More recent regulation is addressing generative AI output head on. The Australian eSafety Commissioner recently registered a binding code applicable to search engine services that will include content and safety requirements for generative AI tools. A recently adopted Texas law on kids’ privacy and safety excludes search engines that create “harmful content” from its general exemption for search engines and cloud services. And the most recent draft of the European Union’s AI Act would require testing and analysis (including by independent experts) to identify and mitigate reasonably foreseeable risks to health, safety, fundamental rights, the environment, democracy, and the rule of law. The AI Act would require providers of these models to design, develop, and train the model in such a way as to ensure that they do not generate content that violates EU law. We anticipate seeing more generative-AI-specific content regulation in the months ahead.
Defamation claims. Generative AI models’ use of statistical inferences can at times produce incorrect information known as hallucinations. While the elements of defamation claims vary around the world, providers of generative AI tools should be aware that hallucinations may lead to defamation claims, particularly if the model’s false statements arguably result in harm to an individual’s reputation.
Providers may wish to consider various controls and governance measures to mitigate the above risks. Those developing foundation models have an opportunity to mitigate bias at the outset through careful curation of datasets. Notably, the FTC has indicated that purveyors of generative AI tools should (1) consider the risk of misuse or harm at the design stage, (2) take all reasonable precautions before launching a product, and (3) avoid overreliance on post-release detection.
Those deploying generative AI content tools may wish to consider the following mitigations:
- Red teaming and impact assessments. Red teaming exercises and impact assessments allow providers to anticipate and address potential content and safety risks before they arise. The National Institute of Standards and Technology’s (NIST) AI Risk Management Framework emphasizes the importance of having policies and practices in place to solicit and integrate feedback from a diverse group of internal and external stakeholders. This proactive approach enables the development of more trustworthy systems and can mitigate legal risks.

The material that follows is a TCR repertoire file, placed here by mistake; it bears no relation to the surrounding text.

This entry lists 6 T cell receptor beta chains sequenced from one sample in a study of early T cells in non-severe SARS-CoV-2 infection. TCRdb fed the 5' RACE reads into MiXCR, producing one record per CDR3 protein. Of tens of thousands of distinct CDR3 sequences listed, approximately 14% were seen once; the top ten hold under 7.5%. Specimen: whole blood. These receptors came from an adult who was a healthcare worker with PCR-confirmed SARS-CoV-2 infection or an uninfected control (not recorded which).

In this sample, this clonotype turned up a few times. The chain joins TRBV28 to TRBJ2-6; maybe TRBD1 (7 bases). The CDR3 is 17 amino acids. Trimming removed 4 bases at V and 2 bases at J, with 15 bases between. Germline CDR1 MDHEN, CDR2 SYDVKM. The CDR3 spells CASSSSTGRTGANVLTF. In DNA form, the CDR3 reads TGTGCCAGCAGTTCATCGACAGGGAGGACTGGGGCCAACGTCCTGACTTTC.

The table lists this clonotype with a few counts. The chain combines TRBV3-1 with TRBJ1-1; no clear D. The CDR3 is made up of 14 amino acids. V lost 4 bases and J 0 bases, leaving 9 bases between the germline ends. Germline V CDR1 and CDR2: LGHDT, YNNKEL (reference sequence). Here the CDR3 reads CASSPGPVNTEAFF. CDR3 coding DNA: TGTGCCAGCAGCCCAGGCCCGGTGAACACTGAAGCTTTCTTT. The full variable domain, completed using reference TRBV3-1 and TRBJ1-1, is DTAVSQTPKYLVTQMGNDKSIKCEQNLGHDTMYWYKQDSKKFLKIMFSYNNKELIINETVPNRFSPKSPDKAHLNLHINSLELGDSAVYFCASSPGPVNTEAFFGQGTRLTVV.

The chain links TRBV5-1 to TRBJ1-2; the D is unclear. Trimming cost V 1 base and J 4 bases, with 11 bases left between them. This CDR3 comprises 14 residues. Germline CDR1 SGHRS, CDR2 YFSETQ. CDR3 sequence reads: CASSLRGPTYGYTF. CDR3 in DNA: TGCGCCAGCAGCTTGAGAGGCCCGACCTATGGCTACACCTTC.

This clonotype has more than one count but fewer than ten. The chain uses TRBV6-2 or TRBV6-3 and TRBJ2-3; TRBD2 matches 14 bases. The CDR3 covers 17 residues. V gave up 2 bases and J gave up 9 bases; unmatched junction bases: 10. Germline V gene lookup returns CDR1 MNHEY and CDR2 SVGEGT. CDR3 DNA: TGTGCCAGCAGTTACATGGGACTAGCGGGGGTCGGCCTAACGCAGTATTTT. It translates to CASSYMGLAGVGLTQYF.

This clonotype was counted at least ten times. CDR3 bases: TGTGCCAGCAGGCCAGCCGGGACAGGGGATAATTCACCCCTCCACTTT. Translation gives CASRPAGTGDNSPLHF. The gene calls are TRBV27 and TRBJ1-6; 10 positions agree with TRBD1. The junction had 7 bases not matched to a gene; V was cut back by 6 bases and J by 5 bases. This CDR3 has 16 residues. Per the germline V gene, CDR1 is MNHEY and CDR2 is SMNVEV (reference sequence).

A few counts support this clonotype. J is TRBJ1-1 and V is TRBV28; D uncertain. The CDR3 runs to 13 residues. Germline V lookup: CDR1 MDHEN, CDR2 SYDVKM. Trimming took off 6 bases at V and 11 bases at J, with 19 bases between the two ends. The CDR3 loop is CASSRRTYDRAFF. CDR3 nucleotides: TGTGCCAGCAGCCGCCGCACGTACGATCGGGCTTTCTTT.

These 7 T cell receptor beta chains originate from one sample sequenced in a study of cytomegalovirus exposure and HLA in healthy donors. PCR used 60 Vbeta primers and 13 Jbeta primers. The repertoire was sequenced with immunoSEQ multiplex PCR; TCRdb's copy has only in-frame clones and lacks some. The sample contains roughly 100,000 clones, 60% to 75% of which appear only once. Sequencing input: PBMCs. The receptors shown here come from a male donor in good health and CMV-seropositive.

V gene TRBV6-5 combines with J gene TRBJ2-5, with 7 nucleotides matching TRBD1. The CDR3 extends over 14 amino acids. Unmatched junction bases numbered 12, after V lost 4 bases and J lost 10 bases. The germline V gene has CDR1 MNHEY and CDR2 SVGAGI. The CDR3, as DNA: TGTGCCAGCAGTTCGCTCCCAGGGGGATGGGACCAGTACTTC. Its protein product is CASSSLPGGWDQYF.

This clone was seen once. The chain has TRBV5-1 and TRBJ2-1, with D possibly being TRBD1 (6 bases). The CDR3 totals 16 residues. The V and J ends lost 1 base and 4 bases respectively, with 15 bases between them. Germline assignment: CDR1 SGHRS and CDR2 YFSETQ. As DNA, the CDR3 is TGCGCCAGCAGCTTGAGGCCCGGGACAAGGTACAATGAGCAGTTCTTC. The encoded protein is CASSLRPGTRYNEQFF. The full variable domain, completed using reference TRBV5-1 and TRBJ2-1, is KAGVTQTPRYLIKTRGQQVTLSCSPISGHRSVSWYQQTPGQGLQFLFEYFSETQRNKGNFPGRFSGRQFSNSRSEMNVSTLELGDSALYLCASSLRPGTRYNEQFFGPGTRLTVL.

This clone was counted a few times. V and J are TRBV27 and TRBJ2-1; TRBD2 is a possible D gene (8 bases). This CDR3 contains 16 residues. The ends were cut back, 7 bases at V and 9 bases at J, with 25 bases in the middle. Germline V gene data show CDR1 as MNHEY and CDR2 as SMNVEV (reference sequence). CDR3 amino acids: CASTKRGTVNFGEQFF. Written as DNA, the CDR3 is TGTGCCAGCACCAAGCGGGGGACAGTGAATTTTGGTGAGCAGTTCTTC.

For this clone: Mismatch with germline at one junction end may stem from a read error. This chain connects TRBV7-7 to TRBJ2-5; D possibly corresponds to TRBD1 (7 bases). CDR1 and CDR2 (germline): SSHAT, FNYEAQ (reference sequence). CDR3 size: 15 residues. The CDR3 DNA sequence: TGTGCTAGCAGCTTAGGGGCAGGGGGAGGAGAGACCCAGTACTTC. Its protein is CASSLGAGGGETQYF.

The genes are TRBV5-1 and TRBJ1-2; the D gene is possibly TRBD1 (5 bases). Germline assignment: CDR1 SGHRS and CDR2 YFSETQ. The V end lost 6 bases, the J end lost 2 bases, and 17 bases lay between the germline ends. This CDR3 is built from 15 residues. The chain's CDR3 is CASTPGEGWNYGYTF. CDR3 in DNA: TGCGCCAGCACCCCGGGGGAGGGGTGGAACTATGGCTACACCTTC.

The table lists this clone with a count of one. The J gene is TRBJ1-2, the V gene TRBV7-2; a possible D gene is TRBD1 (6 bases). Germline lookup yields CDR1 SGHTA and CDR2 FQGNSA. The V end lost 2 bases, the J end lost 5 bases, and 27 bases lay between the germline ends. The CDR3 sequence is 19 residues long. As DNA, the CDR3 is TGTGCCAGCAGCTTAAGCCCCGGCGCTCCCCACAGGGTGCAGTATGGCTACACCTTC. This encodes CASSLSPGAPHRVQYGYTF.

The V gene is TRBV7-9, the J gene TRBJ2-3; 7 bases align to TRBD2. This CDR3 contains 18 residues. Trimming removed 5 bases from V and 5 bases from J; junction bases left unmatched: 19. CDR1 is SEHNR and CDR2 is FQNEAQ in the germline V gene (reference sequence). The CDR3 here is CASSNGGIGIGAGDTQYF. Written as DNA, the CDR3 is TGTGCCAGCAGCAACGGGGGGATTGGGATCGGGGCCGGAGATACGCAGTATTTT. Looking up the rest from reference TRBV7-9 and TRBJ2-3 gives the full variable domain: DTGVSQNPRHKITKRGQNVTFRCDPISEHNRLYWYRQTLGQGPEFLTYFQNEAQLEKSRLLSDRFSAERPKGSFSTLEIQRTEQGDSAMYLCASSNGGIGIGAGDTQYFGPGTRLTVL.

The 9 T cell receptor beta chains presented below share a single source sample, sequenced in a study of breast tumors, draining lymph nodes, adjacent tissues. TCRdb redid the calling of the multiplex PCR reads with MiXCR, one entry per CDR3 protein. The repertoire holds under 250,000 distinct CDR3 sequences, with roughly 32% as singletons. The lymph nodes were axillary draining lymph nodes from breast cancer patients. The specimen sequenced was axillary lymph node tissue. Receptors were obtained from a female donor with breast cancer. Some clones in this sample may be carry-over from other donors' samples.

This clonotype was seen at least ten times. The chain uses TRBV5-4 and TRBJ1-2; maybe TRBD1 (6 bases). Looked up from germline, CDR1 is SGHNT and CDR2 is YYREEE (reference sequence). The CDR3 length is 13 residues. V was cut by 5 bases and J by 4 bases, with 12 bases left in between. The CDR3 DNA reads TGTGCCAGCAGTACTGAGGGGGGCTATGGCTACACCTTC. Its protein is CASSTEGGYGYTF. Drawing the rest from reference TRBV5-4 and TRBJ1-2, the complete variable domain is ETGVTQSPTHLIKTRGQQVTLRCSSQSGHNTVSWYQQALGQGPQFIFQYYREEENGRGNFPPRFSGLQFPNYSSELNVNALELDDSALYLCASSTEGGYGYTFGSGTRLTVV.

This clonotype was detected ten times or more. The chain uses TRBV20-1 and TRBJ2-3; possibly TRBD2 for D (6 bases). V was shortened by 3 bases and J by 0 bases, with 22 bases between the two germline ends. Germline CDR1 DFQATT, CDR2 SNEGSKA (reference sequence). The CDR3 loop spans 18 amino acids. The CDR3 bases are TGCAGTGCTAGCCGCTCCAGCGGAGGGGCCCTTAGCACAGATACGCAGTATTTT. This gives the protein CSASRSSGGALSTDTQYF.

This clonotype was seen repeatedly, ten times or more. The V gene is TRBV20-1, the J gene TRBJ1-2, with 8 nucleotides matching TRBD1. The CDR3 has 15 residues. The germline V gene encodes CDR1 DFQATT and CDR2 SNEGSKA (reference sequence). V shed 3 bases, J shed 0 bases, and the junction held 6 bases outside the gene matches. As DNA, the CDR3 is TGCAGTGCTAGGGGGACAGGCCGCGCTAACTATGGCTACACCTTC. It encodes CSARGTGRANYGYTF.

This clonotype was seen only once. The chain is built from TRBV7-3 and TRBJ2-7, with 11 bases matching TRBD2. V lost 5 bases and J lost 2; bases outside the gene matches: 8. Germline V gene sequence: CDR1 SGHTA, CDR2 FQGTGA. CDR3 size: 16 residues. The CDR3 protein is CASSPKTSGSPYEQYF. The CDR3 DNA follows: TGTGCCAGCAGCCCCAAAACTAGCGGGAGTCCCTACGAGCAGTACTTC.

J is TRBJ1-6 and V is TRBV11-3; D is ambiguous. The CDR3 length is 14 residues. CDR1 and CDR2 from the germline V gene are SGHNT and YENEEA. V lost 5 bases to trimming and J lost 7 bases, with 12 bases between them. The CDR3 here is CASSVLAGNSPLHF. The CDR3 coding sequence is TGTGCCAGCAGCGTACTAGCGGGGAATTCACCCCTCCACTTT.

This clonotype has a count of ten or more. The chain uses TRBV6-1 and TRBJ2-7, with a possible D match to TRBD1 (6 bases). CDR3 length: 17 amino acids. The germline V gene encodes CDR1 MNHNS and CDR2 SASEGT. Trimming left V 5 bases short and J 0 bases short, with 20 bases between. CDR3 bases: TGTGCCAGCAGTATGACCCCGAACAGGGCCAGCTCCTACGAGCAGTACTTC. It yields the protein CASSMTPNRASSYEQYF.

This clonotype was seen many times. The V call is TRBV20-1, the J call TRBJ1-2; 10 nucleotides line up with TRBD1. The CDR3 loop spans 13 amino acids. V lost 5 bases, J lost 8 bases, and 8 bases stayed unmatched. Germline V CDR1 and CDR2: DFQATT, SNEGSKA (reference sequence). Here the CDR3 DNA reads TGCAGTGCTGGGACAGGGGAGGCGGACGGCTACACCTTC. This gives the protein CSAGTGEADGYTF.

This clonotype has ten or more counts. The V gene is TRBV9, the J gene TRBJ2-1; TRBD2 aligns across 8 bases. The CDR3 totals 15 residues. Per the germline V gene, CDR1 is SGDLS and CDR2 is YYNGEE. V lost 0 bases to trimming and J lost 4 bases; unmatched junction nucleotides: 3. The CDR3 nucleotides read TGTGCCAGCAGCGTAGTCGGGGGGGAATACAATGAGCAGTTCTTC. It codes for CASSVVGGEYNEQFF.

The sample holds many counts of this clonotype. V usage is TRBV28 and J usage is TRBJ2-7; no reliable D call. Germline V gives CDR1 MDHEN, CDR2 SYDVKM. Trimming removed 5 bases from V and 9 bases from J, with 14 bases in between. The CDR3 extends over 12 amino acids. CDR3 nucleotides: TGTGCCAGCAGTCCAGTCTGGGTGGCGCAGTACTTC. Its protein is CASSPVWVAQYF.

- Standardized and transparent content moderation. Providers should also consider developing defaults and hard bounds through content policies. To mitigate any consumer protection or content regulation risks, such policies should be enforced according to transparent, proportionate, and standardized review processes.
- Audits. Robust risk mitigation should also include post-release controls. Audits allow for internal and external evaluation of content risks and facilitate transparency and consumer confidence about efforts to mitigate such risks. The White House’s Blueprint for an AI Bill of Rights recommends that AI systems be designed to allow for independent evaluation of the system’s safety and effectiveness, including by third-party auditors.
- Defamation insurance. Given the risk that generative AI hallucinations may lead to defamation claims, generative AI providers may wish to assess whether these claims could be covered under their liability policies, including their commercial liability, management liability, cyber liability, or directors and officers liability policies. Where applicable, a generative AI provider may also be covered as an “additional insured” through a contract arrangement with another entity that has liability coverage.
The explosive growth of LLMs and generative AI tools is coinciding with a wave of regulatory activity related to online safety and content moderation across the United States and abroad. While the extent of liability exposure remains uncertain, providers may wish to consider potential risks early in the product development cycle. An important threshold question to many claims will be the extent to which generative AI content will be protected by Section 230 of the Communications Decency Act and other safe harbors for third-party content around the world. Recent federal legislation in the United States proposes a limitation on immunity under the Communications Decency Act in connection with generative AI, and the issue will likely continue to be hotly contested, at least until AI-specific regulation is enacted.